kid sleeping

Night terrors for toddlers – the more dramatic nightmare

Very intense sleep terrors

We all have nightmares and our kids do have them too occasionally.

So far so good but what if your toddler starts experiencing episodes of screaming being absolutely terrified while still asleep?

This way more intense and more dramatic form of nightmares is called night terrors or sleep terrors.

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According to the mayo clinic about 40% of all children experience night terrors at some point.

They are most common between 4-12 years of age and have been reported as early as 18 month according to kids health.

Good news is that most children outgrow them by the time they are teenagers.

What are night terrors?

Night terrors can be defined as episode of screaming and being way more dramatic as your normal nightmare.

As a parent it is very alarming to see your toddler like that but there is usually no need to be concerned since those sleep terrors are normally not damaging in any way.

However if they become a safety risk for your child or cause a permanent lack of sleep you should consult with your doctor about treatment options.

Children mostly don’t remember what happened during the night because they where deeply asleep while it happened.

Night terrors occur mostly during the first half of the night and very rarely during normal naps. (about 2-3 hours after falling asleep transitioning from the deep REM sleep stage to the lighter REM sleep stage)

They are more common if family members have a history of sleepwalking.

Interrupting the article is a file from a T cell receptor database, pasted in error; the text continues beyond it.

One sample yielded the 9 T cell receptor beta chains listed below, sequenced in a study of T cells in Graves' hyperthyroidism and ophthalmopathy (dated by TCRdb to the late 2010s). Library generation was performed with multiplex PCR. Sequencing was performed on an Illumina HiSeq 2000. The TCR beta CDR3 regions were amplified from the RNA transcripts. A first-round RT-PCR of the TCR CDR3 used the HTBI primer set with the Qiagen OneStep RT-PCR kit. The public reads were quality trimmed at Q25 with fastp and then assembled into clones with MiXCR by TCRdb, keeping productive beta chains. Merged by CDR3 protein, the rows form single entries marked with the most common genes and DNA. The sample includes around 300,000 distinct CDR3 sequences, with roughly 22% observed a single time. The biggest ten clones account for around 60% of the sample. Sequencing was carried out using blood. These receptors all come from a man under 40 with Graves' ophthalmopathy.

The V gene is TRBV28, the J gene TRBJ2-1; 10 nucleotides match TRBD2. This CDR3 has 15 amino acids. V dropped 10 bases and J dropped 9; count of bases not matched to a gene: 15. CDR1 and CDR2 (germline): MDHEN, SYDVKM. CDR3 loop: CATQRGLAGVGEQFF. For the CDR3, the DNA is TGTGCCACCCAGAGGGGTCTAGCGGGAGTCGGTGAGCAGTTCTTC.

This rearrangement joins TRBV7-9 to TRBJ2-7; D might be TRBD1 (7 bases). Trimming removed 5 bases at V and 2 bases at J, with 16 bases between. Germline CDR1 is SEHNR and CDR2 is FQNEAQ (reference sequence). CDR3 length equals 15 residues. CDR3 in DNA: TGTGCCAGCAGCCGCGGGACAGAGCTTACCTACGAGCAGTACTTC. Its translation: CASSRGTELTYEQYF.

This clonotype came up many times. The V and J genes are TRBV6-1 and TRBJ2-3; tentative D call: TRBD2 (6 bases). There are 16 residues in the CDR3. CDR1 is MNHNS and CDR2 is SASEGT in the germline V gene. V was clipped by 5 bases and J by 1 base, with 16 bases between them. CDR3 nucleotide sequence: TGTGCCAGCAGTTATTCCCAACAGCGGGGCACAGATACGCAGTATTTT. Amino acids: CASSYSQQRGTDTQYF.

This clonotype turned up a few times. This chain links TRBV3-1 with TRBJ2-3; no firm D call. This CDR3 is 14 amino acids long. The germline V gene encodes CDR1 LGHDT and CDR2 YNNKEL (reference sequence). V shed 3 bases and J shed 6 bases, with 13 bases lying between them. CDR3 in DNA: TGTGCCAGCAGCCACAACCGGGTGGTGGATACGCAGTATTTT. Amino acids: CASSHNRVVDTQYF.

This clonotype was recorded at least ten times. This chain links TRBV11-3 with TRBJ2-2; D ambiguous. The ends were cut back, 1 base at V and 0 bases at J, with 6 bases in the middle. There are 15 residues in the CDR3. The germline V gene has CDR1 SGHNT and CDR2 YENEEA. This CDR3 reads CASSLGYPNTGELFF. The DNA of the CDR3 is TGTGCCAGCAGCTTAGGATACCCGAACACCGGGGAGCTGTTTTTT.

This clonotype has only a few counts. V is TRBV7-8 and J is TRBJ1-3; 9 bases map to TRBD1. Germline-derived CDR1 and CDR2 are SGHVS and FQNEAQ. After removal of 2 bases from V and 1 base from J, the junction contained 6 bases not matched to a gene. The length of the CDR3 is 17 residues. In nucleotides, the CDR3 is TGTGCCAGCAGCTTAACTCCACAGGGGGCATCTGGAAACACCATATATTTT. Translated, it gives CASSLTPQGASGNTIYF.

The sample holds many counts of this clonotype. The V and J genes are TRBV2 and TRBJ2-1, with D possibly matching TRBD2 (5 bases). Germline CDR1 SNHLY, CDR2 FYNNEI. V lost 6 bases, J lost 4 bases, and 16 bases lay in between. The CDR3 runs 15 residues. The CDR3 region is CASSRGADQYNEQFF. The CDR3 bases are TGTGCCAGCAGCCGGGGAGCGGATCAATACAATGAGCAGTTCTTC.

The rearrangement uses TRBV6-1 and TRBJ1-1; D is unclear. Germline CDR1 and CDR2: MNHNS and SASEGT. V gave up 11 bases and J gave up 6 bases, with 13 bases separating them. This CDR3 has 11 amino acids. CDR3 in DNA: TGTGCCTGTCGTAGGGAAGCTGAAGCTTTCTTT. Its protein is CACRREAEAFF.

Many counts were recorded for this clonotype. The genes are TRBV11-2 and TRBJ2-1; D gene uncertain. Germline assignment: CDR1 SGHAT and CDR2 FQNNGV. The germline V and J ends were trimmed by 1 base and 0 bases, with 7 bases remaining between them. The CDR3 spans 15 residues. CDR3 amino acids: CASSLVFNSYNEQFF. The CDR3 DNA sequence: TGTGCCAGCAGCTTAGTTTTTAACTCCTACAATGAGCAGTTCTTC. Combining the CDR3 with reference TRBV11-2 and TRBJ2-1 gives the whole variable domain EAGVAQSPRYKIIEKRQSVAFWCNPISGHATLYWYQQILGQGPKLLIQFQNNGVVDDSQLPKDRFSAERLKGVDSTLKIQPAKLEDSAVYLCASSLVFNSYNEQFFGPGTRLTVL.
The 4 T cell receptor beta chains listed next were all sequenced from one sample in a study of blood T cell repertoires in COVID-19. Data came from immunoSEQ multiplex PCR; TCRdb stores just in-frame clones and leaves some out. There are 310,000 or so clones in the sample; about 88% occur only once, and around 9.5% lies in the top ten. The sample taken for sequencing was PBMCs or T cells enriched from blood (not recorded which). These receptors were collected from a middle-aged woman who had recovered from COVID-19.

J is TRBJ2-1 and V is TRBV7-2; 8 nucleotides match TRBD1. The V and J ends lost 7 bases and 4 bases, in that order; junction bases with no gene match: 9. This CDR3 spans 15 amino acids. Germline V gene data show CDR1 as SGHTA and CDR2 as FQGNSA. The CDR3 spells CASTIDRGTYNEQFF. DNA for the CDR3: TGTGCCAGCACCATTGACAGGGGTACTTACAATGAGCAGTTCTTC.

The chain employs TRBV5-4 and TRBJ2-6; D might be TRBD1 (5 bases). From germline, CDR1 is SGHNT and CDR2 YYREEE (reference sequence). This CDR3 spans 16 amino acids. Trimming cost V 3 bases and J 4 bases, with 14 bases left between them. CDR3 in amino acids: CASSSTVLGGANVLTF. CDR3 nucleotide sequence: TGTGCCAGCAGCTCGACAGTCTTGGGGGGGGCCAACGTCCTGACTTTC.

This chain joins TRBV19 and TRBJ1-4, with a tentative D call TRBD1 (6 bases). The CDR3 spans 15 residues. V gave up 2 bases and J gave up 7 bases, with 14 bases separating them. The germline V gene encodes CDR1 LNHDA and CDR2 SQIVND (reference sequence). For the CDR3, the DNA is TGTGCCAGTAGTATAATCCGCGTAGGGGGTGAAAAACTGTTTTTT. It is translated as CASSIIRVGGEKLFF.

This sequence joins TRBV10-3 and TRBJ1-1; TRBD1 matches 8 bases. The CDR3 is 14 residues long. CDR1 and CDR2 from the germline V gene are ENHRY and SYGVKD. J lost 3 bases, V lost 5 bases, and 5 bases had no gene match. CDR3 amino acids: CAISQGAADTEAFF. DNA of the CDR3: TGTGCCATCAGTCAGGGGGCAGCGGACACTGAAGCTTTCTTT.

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When a toddler experiences night terrors they usually show one or more of the following symptoms:

  • Suddenly sitting upright in their bed
  • Screaming out of nowhere while still asleep
  • Sweating
  • Heavy breathing
  • Hard to wake and confused once woken up
  • No memory of the events in the morning
  • Sleep walking
  • Staring with wide eyes (and still asleep)
  • Racing pulse
  • Flushed face
  • Kicking
  • Acting very scared

After a few minutes of experiencing these episodes your kid might just go back to sleep calmly as if nothing happened.

If they happen occasionally there is no need to worry.

toddler nightmares

When should my toddler see a doctor?

It doesn’t hurt to mention the sleep terrors at your next doctors appointment.

You should definitely consult your pediatrician when:

  • it happens more frequently
  • keeps interrupting your toddler’s sleep or the sleep of everyone else
  • Becomes a safety concern
  • Becomes an issue during the day because of being overly sleepy and having problems to function properly
  • Continue after their teen years into adulthood
  • Your toddler hurts themselves during an episode

What causes sleep terrors?

When your toddlers central nervous system is overly stimulated during sleep it can result in night terrors.

Our sleep is broken up in different stages. We dream and have nightmares in our deepest sleep stage – the REM sleep stage.

This is also the sleep stages when night terrors happen.